Malta, the island nation 50 miles south of Sicily, may be small, but it's home to one of the biggest stars in opera, tenor Joseph Calleja. And like his country's name, which may originate in the Greek word for honey, Calleja's voice is a potent mix of Italianate passion and sweetness. Just listen to how he pulls the volume back to a slender golden ray of tone several times in Tosti's gorgeous "Ideale," and especially the word "disciogliea" in the Puccini aria that closes this performance. His singing requires the breath support of a true athlete, which is key to launching soft sounds — even more than his roaring top notes — all the way up to the cheap seats.
The ability to control dynamic levels and expressively shade notes and phrases were once techniques in nearly every singer's toolbox. But we don't hear as much subtlety these days, and that makes Calleja an especially refreshing throwback to pre-World War II singers such as the suave Tito Schipa and the magical Alessandro Bonci. It's a reason Calleja is in such demand from all of the world's top opera houses.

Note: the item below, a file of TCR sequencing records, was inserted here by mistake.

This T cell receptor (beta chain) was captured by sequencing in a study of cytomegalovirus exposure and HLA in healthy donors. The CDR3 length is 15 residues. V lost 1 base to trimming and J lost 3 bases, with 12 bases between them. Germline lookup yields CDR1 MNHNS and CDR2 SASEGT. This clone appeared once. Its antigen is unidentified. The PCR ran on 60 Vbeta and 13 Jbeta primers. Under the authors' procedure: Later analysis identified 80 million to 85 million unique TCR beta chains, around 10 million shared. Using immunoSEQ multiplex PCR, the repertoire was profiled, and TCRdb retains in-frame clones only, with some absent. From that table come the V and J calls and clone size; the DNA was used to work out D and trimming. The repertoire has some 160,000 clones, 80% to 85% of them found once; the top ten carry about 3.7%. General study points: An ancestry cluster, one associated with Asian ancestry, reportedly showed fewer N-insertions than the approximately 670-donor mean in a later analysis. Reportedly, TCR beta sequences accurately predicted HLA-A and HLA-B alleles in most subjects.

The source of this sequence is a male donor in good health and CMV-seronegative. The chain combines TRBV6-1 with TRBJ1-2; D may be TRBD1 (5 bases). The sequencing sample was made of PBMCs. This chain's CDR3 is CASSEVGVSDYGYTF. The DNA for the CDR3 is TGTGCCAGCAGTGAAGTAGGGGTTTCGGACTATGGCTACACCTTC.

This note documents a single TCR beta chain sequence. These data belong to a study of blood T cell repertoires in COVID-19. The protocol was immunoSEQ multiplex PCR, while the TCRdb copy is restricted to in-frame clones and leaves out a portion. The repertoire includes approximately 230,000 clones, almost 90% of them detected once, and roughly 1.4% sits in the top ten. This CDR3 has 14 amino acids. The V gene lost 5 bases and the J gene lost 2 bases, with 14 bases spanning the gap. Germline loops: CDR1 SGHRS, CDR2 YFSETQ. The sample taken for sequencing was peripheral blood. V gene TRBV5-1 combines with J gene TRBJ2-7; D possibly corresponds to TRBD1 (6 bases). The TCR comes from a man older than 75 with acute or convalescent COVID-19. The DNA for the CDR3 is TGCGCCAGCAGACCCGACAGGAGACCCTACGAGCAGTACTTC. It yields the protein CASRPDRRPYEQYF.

Along with his voice, the tenor's burly good looks and acting skill have helped land him on the silver screen as well. He plays opera legend Enrico Caruso opposite Joaquin Phoenix and Marion Cotillard in The Immigrant, a story set on the gritty streets of 1920s New York. The film is expected to be in limited release in the U.S. beginning May 2.
The best news of all is that Calleja is just 36. His voice is already changing, growing richer, bigger and a little darker than what you hear on his earliest recordings. With any luck, we'll have a few more decades to enjoy what is already one of the most impressive tenor voices of the past half century.
- Tchaikovsky: None But The Lonely Heart
- Tosti: Ideale
- Puccini: E lucevan le stelle (from Tosca)
Producers: Denise DeBelius, Tom Huizenga; Audio Engineer: Kevin Wait; Videographers: Gabriella Garcia-Pardo, Becky Lettenberger, Meredith Rizzo; photo by Abbey Oldham/NPR